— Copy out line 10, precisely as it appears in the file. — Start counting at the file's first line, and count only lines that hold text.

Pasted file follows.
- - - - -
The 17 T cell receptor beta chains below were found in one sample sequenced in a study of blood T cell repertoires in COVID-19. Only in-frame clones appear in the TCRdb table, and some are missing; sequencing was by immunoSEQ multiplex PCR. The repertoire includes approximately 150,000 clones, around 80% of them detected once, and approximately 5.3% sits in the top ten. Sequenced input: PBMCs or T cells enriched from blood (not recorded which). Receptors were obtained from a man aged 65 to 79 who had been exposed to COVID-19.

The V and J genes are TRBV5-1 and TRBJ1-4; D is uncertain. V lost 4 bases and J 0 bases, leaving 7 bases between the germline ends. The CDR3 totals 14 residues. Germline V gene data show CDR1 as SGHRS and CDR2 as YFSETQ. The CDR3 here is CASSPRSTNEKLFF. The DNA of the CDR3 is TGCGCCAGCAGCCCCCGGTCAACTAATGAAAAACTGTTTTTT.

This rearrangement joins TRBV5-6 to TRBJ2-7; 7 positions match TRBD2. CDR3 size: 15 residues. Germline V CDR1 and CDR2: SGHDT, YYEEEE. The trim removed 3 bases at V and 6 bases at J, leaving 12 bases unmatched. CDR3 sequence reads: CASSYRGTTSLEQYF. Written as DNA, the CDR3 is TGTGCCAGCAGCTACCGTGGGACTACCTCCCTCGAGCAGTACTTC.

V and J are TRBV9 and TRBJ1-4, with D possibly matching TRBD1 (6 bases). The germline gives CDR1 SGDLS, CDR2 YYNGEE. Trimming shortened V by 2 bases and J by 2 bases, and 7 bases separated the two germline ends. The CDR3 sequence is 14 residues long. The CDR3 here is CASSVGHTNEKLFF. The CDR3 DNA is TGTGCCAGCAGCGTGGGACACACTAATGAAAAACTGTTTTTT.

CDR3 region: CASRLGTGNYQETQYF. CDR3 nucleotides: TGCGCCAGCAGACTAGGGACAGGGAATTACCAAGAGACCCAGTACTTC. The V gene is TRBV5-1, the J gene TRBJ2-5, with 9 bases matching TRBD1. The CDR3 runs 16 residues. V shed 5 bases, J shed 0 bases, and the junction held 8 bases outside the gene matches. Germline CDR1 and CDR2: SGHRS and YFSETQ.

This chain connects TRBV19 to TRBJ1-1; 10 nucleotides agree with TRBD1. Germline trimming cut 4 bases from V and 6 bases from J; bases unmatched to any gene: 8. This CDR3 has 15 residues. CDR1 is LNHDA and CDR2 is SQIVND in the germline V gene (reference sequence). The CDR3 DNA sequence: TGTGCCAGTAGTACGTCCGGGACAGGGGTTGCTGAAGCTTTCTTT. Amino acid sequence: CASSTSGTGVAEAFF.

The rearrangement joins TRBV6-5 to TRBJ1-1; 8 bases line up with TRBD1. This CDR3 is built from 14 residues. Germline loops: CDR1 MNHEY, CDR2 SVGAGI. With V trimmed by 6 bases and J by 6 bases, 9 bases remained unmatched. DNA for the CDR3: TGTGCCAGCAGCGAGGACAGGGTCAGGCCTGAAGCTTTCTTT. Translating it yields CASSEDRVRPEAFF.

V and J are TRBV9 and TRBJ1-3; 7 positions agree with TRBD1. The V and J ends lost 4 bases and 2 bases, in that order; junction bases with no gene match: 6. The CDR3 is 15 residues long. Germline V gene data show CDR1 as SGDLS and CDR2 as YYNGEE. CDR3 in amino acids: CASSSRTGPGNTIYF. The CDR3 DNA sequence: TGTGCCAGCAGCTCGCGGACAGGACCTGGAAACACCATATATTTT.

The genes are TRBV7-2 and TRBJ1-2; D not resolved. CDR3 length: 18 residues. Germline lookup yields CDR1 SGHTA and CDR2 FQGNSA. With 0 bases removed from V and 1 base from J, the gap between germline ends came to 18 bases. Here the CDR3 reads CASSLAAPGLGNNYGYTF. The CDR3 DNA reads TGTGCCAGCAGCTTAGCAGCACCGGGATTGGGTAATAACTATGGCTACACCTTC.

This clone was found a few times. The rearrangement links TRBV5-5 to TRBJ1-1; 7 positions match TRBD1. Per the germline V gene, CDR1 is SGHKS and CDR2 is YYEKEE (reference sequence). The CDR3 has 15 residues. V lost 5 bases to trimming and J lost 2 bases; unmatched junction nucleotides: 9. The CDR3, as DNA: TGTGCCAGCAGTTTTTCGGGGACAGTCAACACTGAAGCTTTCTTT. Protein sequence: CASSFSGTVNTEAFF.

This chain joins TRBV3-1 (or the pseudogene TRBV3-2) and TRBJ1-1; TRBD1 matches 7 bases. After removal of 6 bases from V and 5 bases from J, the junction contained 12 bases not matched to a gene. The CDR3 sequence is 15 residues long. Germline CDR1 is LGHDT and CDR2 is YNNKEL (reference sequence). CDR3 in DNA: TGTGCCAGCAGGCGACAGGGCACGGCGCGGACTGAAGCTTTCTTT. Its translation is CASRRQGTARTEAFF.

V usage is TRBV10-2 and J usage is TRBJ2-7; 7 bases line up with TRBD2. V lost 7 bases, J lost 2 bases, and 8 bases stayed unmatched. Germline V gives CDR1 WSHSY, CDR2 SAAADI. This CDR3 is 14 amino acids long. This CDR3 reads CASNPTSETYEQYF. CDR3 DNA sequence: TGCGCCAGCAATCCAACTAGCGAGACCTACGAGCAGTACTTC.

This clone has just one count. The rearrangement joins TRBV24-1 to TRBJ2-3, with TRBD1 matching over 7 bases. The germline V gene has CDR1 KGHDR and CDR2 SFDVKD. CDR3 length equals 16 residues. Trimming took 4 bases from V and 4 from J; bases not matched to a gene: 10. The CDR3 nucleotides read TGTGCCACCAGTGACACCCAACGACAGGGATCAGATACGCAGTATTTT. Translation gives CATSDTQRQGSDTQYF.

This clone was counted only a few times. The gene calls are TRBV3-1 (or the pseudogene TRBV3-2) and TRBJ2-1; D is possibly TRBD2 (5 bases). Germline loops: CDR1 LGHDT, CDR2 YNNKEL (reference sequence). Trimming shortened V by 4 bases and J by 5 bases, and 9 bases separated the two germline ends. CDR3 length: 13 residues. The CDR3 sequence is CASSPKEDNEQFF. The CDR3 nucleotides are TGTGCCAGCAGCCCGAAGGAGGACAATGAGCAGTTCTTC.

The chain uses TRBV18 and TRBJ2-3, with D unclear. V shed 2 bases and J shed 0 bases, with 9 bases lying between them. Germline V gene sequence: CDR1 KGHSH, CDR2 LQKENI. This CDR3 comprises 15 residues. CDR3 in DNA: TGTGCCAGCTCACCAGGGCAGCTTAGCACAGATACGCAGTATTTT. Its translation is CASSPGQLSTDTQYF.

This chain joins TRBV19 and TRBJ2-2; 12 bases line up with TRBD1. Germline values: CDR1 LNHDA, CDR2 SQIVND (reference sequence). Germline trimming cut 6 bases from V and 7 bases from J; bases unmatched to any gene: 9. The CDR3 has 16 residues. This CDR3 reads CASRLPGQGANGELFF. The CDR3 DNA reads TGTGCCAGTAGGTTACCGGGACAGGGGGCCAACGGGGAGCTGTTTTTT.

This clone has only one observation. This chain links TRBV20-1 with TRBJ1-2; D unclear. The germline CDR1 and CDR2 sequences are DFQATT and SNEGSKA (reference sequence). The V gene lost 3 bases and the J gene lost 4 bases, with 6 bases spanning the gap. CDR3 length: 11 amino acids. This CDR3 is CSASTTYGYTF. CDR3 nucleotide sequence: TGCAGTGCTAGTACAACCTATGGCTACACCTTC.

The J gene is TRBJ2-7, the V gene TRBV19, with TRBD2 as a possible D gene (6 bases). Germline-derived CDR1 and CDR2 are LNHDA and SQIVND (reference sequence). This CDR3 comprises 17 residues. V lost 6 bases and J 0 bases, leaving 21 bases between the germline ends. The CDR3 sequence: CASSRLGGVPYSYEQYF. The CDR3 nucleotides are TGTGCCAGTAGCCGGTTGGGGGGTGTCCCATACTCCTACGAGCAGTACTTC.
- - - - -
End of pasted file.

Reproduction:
This clone was found a few times. The rearrangement links TRBV5-5 to TRBJ1-1; 7 positions match TRBD1. Per the germline V gene, CDR1 is SGHKS and CDR2 is YYEKEE (reference sequence). The CDR3 has 15 residues. V lost 5 bases to trimming and J lost 2 bases; unmatched junction nucleotides: 9. The CDR3, as DNA: TGTGCCAGCAGTTTTTCGGGGACAGTCAACACTGAAGCTTTCTTT. Protein sequence: CASSFSGTVNTEAFF.